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Tuesday, September 20, 2011

The Televangelist: 'The New Girl' preview

Heyyyy, its Zooey JESS!
  • FOX
  • "Heyyyy, it's Zooey JESS!"

As suspected, your enjoyment of "The New Girl" will depend largely on your feelings toward Zooey Deschanel. And not just that quirky, manic pixie indie girl Zooey that we all know and love, but a hyper-Zooey, who exists somewhere in between a hyper-narcissist with no social skills and a 10-year-old (or a 13-year-old, as Zooey herself said).

It may come as a surprise then for me to say that I actually do, genuinely, like Zooey. I own all of her music, I've seen all of her movies and she has really changed my understanding of wearing tights under summer dresses. But as much as it pains me, truly, to say it — the Zooey of "The New Girl" (her character's name is Jess but, really, come on - it's Zooey) is twee to the infinity power. And a good alternative name for this show would be "Three Men and a Baby."

Which brings me to the men. I'm not bothering with names because at this point they're just roughly, roughly sketched personalities, one of whom's name is his personality. I'm talking about the jock named Coach (played in the pilot by Damon Wayans Jr., who is replaced in subsequent episodes after his other show "Happy Endings" was renewed), plus the douchebag (literally, he's asked to pay into the "douchebag jar" every time he says something particularly douchey … which is often) and a bartender who is hung up on his ex until she explains that the reason why she dumped him is because she never knew he actually cared about her. This, incidentally, makes him stop caring about her to go run after Jess so she doesn't get stood up in a date gone bad. Erhm?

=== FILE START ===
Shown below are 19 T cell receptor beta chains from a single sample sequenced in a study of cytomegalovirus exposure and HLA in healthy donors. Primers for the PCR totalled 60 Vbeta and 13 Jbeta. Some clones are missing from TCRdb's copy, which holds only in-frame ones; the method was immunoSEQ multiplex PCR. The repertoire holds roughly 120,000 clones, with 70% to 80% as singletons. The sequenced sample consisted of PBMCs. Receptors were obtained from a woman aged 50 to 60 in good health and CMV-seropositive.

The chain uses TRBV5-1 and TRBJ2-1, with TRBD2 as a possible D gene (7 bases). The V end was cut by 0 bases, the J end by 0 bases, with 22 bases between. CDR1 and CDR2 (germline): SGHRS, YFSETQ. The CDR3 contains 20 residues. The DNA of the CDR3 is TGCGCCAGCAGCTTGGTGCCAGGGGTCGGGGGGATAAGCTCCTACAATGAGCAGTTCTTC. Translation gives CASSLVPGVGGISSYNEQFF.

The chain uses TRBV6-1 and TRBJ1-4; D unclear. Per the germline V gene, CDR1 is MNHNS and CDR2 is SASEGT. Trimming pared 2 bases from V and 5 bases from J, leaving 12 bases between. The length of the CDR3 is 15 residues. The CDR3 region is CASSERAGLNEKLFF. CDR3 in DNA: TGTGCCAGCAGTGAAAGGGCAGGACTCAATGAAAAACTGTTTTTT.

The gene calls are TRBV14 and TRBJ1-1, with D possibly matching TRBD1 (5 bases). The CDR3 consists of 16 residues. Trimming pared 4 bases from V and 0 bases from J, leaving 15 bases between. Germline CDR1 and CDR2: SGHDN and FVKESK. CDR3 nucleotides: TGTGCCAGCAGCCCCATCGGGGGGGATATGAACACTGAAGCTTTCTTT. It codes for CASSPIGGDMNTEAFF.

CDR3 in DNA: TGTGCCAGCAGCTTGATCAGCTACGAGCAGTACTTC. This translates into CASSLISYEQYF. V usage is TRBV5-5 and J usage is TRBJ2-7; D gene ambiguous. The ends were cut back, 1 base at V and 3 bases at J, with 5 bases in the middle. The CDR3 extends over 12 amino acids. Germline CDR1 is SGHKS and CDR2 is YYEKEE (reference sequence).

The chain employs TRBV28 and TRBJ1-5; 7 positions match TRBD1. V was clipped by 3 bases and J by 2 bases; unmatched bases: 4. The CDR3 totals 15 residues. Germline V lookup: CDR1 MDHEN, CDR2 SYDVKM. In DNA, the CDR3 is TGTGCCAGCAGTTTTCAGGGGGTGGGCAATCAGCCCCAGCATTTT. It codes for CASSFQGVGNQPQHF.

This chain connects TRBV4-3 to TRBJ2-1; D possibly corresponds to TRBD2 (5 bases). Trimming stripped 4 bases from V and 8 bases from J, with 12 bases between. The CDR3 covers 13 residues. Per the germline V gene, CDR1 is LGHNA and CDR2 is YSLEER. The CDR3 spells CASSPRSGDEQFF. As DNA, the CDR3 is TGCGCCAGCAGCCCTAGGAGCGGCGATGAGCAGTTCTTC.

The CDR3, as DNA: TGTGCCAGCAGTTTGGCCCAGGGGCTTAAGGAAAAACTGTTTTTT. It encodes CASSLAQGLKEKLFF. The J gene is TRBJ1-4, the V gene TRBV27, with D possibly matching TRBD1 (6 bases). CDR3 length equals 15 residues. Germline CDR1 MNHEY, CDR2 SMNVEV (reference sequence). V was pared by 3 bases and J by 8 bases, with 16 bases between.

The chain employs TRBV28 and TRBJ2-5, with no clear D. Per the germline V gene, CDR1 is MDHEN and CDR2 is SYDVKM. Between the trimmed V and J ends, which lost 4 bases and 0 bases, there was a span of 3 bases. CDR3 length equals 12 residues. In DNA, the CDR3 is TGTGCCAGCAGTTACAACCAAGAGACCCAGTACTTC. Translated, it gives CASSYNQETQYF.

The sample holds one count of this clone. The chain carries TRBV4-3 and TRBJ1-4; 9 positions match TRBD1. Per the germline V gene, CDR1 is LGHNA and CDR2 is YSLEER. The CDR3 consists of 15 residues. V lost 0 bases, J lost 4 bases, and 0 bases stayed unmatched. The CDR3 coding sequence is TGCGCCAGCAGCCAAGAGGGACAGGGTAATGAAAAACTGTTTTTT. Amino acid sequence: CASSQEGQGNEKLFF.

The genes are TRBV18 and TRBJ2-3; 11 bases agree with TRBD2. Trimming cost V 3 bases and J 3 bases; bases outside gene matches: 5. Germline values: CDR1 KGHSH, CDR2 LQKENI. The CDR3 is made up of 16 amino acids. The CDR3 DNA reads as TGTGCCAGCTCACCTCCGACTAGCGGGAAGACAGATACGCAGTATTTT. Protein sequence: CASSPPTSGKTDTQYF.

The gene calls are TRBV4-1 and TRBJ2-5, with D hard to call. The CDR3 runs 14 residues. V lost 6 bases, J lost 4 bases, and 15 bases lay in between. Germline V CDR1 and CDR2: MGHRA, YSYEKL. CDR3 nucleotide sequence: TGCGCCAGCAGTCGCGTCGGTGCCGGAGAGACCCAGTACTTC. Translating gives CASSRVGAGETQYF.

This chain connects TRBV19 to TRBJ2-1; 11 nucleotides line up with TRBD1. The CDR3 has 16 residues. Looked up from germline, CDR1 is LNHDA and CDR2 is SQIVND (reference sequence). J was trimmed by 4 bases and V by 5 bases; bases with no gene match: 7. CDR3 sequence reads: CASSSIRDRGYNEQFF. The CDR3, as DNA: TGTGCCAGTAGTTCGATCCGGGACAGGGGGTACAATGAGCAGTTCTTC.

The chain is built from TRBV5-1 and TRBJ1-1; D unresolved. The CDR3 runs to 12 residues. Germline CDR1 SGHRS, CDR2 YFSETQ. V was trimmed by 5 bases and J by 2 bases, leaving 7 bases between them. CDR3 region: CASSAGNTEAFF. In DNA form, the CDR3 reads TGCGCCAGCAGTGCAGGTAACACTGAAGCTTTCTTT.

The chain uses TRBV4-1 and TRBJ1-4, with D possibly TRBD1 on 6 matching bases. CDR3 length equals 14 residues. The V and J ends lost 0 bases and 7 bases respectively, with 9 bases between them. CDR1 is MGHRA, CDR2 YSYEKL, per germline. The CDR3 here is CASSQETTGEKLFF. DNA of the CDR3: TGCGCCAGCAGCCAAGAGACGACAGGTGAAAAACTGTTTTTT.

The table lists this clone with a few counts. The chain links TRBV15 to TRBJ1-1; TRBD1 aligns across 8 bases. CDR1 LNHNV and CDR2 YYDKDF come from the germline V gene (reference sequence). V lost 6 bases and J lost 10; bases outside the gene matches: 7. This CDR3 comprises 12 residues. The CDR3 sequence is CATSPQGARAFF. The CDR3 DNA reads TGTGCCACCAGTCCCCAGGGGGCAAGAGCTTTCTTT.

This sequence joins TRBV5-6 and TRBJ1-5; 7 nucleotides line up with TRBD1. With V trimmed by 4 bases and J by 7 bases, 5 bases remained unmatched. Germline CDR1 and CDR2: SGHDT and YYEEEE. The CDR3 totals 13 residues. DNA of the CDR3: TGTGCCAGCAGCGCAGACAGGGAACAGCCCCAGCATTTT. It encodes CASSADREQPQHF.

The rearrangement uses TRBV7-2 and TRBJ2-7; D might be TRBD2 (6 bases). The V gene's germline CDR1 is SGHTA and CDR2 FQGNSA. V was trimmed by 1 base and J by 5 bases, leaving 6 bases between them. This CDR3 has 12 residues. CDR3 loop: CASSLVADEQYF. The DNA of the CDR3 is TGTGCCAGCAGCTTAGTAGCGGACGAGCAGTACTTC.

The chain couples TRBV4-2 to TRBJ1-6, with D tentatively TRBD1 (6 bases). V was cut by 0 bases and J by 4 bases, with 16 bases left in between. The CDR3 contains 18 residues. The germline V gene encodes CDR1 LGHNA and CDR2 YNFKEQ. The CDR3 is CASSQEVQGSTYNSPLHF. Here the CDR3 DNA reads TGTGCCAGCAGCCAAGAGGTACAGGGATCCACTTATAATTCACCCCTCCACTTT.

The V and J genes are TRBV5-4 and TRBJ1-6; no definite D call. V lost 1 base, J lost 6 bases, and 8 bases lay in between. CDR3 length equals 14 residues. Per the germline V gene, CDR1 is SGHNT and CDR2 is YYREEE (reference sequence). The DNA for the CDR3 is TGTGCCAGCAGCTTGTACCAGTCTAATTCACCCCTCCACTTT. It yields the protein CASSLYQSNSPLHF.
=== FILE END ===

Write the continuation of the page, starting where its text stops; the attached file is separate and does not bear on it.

Jess isn't just a "New Girl" in the apartment, she seems to be new to Earth. There's naiveté, and then there's the genuine concern that someone can't actually survive on their own. Jess falls into the latter. The protectiveness that the three roommates instantly have toward her is akin to the feelings you would have if you saw an abandoned puppy. Sure, it barks constantly and isn't house trained but … Gosh he's just so adorable! And if we don't take him in, he'll probably get run over by a car!

I'm not giving up on "The New Girl,"

but I can't help feeling that the premise is better suited to film than a television series. For how long can the guys monitor Jess's every move ("Did you remember to shave your legs? Front and back?" one of them asks her in a fatherly voice before taking her out with them to a bar), stop perving over her best friend (who is a model) and engage in grand gestures of friendship when, to be honest, she doesn't really give them much back?

Here's hoping that future episodes help rectify some of these terrible wrongs - TV pilots, especially for comedies, are really asked to do too much to justify themselves. The pressure can be overwhelming and can lead to some extremely questionable narrative choices (and usually makes them the worst episode of the series by far). But most pilots end on a cliff-hanger of sorts that make you think, "Yeah, this show's got legs!" I just didn't feel that here.

My recommendation: Watch it for Zooey, and give it a few more weeks to find its way.

"The New Girl" airs tonight at 9 p.m. on FOX. Come back when you're finished and tell me what you thought!

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